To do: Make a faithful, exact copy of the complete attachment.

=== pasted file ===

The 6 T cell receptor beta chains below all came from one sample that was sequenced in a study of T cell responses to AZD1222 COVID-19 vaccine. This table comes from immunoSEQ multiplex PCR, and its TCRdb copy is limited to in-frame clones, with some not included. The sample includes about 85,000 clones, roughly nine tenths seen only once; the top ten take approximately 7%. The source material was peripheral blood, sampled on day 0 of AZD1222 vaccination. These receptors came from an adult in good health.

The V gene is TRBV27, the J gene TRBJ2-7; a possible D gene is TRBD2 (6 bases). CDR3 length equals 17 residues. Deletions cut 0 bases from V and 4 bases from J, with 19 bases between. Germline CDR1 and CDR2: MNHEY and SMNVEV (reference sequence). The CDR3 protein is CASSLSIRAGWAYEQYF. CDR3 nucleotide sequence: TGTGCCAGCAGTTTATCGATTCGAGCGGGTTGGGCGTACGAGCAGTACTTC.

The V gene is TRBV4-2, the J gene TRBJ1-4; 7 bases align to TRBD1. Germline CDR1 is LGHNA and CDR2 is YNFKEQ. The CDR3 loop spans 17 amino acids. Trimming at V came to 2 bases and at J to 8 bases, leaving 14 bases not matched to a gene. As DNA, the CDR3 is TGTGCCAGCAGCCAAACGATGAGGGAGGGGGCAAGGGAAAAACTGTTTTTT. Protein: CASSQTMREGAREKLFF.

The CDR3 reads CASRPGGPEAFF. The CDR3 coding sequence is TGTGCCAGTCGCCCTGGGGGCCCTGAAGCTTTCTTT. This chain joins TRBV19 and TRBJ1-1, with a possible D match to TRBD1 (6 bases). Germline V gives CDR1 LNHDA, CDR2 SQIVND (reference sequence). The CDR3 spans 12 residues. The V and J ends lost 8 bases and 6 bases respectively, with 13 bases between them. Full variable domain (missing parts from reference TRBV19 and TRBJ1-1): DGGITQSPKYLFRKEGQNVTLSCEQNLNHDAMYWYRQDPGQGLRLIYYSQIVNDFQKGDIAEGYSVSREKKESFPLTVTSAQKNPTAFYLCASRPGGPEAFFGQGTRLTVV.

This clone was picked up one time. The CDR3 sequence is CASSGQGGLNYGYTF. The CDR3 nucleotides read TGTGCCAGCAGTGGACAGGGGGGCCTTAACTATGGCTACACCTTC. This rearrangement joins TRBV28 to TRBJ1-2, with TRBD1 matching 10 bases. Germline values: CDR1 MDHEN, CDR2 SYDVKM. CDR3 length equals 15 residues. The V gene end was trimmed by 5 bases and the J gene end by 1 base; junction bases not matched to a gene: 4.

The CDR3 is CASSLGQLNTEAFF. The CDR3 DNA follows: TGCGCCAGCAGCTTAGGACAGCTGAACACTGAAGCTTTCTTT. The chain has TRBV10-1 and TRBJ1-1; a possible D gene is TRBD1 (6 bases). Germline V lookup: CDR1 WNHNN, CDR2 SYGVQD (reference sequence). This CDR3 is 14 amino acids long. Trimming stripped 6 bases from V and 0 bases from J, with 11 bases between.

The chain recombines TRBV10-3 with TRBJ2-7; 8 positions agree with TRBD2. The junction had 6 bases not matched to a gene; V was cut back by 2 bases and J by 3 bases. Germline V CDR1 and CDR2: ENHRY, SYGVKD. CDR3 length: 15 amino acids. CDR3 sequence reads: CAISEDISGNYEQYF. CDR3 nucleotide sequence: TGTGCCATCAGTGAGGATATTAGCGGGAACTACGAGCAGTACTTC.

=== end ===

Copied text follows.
The 6 T cell receptor beta chains below all came from one sample that was sequenced in a study of T cell responses to AZD1222 COVID-19 vaccine. This table comes from immunoSEQ multiplex PCR, and its TCRdb copy is limited to in-frame clones, with some not included. The sample includes about 85,000 clones, roughly nine tenths seen only once; the top ten take approximately 7%. The source material was peripheral blood, sampled on day 0 of AZD1222 vaccination. These receptors came from an adult in good health.

The V gene is TRBV27, the J gene TRBJ2-7; a possible D gene is TRBD2 (6 bases). CDR3 length equals 17 residues. Deletions cut 0 bases from V and 4 bases from J, with 19 bases between. Germline CDR1 and CDR2: MNHEY and SMNVEV (reference sequence). The CDR3 protein is CASSLSIRAGWAYEQYF. CDR3 nucleotide sequence: TGTGCCAGCAGTTTATCGATTCGAGCGGGTTGGGCGTACGAGCAGTACTTC.

The V gene is TRBV4-2, the J gene TRBJ1-4; 7 bases align to TRBD1. Germline CDR1 is LGHNA and CDR2 is YNFKEQ. The CDR3 loop spans 17 amino acids. Trimming at V came to 2 bases and at J to 8 bases, leaving 14 bases not matched to a gene. As DNA, the CDR3 is TGTGCCAGCAGCCAAACGATGAGGGAGGGGGCAAGGGAAAAACTGTTTTTT. Protein: CASSQTMREGAREKLFF.

The CDR3 reads CASRPGGPEAFF. The CDR3 coding sequence is TGTGCCAGTCGCCCTGGGGGCCCTGAAGCTTTCTTT. This chain joins TRBV19 and TRBJ1-1, with a possible D match to TRBD1 (6 bases). Germline V gives CDR1 LNHDA, CDR2 SQIVND (reference sequence). The CDR3 spans 12 residues. The V and J ends lost 8 bases and 6 bases respectively, with 13 bases between them. Full variable domain (missing parts from reference TRBV19 and TRBJ1-1): DGGITQSPKYLFRKEGQNVTLSCEQNLNHDAMYWYRQDPGQGLRLIYYSQIVNDFQKGDIAEGYSVSREKKESFPLTVTSAQKNPTAFYLCASRPGGPEAFFGQGTRLTVV.

This clone was picked up one time. The CDR3 sequence is CASSGQGGLNYGYTF. The CDR3 nucleotides read TGTGCCAGCAGTGGACAGGGGGGCCTTAACTATGGCTACACCTTC. This rearrangement joins TRBV28 to TRBJ1-2, with TRBD1 matching 10 bases. Germline values: CDR1 MDHEN, CDR2 SYDVKM. CDR3 length equals 15 residues. The V gene end was trimmed by 5 bases and the J gene end by 1 base; junction bases not matched to a gene: 4.

The CDR3 is CASSLGQLNTEAFF. The CDR3 DNA follows: TGCGCCAGCAGCTTAGGACAGCTGAACACTGAAGCTTTCTTT. The chain has TRBV10-1 and TRBJ1-1; a possible D gene is TRBD1 (6 bases). Germline V lookup: CDR1 WNHNN, CDR2 SYGVQD (reference sequence). This CDR3 is 14 amino acids long. Trimming stripped 6 bases from V and 0 bases from J, with 11 bases between.

The chain recombines TRBV10-3 with TRBJ2-7; 8 positions agree with TRBD2. The junction had 6 bases not matched to a gene; V was cut back by 2 bases and J by 3 bases. Germline V CDR1 and CDR2: ENHRY, SYGVKD. CDR3 length: 15 amino acids. CDR3 sequence reads: CAISEDISGNYEQYF. CDR3 nucleotide sequence: TGTGCCATCAGTGAGGATATTAGCGGGAACTACGAGCAGTACTTC.